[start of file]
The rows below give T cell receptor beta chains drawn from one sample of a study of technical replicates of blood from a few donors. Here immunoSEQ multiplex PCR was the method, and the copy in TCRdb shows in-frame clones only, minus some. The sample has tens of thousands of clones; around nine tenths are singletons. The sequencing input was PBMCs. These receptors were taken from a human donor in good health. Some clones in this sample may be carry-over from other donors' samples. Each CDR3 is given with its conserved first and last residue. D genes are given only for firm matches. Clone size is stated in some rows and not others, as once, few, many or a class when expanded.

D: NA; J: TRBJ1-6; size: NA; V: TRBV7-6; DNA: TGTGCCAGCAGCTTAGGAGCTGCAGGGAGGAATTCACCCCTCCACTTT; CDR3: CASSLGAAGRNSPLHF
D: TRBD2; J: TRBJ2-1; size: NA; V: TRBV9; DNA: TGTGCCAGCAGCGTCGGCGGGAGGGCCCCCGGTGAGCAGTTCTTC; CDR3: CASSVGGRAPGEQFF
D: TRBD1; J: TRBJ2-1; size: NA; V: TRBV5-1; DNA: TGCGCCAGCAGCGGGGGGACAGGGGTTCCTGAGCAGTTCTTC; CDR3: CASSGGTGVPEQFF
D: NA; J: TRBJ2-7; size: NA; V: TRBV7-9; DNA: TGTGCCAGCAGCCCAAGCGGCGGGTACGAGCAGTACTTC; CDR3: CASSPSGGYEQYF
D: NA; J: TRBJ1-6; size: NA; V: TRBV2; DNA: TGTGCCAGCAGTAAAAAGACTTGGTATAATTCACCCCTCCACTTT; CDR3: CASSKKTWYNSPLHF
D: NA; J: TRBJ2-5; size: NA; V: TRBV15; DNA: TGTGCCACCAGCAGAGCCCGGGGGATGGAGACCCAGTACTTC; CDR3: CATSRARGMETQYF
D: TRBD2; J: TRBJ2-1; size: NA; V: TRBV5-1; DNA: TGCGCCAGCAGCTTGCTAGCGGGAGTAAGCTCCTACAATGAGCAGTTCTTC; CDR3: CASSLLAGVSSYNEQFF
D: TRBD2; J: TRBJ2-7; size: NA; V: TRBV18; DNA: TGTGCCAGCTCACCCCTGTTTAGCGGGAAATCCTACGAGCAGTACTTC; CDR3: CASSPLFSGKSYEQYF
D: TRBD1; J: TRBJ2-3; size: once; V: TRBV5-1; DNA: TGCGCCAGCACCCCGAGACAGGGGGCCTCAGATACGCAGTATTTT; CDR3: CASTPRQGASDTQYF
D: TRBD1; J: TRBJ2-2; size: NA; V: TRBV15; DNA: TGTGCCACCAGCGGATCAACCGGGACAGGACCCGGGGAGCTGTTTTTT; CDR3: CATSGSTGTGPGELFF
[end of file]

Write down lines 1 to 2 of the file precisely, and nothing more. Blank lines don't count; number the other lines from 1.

The rows below give T cell receptor beta chains drawn from one sample of a study of technical replicates of blood from a few donors. Here immunoSEQ multiplex PCR was the method, and the copy in TCRdb shows in-frame clones only, minus some. The sample has tens of thousands of clones; around nine tenths are singletons. The sequencing input was PBMCs. These receptors were taken from a human donor in good health. Some clones in this sample may be carry-over from other donors' samples. Each CDR3 is given with its conserved first and last residue. D genes are given only for firm matches. Clone size is stated in some rows and not others, as once, few, many or a class when expanded.

D: NA; J: TRBJ1-6; size: NA; V: TRBV7-6; DNA: TGTGCCAGCAGCTTAGGAGCTGCAGGGAGGAATTCACCCCTCCACTTT; CDR3: CASSLGAAGRNSPLHF